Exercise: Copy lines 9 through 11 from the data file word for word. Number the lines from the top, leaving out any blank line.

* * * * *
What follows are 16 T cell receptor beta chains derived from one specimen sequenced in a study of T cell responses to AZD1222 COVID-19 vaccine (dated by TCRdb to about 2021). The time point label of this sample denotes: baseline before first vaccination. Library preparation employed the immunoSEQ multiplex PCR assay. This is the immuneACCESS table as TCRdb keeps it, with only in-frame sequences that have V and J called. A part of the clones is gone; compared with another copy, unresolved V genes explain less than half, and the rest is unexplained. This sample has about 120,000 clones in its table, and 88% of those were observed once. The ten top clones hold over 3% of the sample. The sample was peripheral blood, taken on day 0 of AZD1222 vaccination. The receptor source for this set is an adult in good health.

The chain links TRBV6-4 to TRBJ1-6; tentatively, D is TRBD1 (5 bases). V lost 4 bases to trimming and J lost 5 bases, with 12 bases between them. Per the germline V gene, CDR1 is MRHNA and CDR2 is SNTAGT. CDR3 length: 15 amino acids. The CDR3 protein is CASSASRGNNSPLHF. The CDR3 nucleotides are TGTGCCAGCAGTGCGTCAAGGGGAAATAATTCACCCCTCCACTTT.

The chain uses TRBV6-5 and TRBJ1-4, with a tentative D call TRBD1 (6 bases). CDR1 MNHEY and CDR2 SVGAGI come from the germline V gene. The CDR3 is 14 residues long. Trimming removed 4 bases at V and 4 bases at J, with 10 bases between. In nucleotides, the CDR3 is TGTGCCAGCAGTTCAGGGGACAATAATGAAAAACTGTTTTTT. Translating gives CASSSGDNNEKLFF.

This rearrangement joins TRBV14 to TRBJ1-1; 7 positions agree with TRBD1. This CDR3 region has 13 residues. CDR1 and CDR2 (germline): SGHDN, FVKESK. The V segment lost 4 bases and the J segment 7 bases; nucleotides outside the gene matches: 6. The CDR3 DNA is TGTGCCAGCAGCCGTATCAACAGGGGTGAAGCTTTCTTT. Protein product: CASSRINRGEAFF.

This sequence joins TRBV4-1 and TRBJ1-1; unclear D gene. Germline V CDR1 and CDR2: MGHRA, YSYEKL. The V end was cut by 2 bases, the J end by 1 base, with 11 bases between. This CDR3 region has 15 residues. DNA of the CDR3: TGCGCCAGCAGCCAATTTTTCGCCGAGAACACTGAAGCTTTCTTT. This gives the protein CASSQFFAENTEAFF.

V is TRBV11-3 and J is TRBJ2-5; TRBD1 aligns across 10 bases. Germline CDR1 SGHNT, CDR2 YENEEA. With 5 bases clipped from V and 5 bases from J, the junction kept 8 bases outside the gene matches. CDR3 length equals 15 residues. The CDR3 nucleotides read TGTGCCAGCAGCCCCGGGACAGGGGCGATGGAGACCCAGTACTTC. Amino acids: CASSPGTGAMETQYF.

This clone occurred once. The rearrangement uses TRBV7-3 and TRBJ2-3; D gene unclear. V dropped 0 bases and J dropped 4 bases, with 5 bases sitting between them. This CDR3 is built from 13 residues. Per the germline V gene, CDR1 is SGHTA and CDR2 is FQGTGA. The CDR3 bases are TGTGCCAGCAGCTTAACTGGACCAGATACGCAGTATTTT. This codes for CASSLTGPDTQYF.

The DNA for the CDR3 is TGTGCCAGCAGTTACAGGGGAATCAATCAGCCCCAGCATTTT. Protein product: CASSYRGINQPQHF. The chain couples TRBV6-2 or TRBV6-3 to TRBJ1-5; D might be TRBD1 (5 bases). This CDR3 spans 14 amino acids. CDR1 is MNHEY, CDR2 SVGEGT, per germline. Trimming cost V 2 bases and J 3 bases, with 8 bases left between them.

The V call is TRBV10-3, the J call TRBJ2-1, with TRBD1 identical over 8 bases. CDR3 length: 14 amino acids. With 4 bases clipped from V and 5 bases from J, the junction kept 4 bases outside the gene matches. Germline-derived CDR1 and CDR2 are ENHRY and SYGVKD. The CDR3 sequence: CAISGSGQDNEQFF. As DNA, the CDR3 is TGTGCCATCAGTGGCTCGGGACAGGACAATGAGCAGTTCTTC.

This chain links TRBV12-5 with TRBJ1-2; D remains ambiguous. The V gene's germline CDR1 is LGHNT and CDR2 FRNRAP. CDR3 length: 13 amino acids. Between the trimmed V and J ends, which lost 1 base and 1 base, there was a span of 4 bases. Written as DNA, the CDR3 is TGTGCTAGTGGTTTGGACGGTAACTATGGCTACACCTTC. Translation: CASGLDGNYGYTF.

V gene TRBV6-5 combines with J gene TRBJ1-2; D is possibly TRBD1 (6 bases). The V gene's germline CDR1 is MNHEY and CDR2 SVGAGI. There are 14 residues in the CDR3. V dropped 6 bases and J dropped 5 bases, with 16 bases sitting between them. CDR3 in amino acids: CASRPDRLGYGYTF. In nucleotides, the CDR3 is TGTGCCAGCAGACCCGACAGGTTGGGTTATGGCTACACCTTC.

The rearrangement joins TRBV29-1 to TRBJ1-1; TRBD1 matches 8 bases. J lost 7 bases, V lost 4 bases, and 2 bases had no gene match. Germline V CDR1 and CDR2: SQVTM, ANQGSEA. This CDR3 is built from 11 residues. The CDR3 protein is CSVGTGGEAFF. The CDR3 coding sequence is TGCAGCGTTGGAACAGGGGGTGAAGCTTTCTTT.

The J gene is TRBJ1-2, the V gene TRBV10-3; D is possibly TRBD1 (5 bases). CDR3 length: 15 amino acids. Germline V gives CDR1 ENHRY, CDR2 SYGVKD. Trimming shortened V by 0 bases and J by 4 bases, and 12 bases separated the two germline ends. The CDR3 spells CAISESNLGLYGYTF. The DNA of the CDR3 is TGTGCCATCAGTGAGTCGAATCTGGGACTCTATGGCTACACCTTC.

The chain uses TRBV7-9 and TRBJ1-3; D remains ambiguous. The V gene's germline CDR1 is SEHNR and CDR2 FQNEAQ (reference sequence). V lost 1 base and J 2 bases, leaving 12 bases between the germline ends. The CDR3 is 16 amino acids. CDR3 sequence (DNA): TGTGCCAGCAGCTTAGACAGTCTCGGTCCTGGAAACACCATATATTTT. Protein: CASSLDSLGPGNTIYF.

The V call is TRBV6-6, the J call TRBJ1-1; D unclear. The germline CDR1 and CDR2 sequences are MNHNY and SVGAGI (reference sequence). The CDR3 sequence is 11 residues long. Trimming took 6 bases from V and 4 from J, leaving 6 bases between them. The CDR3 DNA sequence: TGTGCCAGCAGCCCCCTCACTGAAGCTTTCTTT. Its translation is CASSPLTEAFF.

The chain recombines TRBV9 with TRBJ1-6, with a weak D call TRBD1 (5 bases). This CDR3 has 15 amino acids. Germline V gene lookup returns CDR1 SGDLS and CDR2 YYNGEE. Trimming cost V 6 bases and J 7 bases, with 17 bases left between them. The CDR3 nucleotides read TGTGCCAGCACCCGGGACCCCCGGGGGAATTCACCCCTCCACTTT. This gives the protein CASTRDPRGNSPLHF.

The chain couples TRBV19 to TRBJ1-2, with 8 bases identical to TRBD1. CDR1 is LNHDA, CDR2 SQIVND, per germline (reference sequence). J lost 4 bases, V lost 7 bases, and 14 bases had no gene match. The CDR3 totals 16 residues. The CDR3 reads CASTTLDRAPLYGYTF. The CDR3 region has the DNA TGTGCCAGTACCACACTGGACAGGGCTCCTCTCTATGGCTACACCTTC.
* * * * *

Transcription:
The V call is TRBV10-3, the J call TRBJ2-1, with TRBD1 identical over 8 bases. CDR3 length: 14 amino acids. With 4 bases clipped from V and 5 bases from J, the junction kept 4 bases outside the gene matches. Germline-derived CDR1 and CDR2 are ENHRY and SYGVKD. The CDR3 sequence: CAISGSGQDNEQFF. As DNA, the CDR3 is TGTGCCATCAGTGGCTCGGGACAGGACAATGAGCAGTTCTTC.

This chain links TRBV12-5 with TRBJ1-2; D remains ambiguous. The V gene's germline CDR1 is LGHNT and CDR2 FRNRAP. CDR3 length: 13 amino acids. Between the trimmed V and J ends, which lost 1 base and 1 base, there was a span of 4 bases. Written as DNA, the CDR3 is TGTGCTAGTGGTTTGGACGGTAACTATGGCTACACCTTC. Translation: CASGLDGNYGYTF.

V gene TRBV6-5 combines with J gene TRBJ1-2; D is possibly TRBD1 (6 bases). The V gene's germline CDR1 is MNHEY and CDR2 SVGAGI. There are 14 residues in the CDR3. V dropped 6 bases and J dropped 5 bases, with 16 bases sitting between them. CDR3 in amino acids: CASRPDRLGYGYTF. In nucleotides, the CDR3 is TGTGCCAGCAGACCCGACAGGTTGGGTTATGGCTACACCTTC.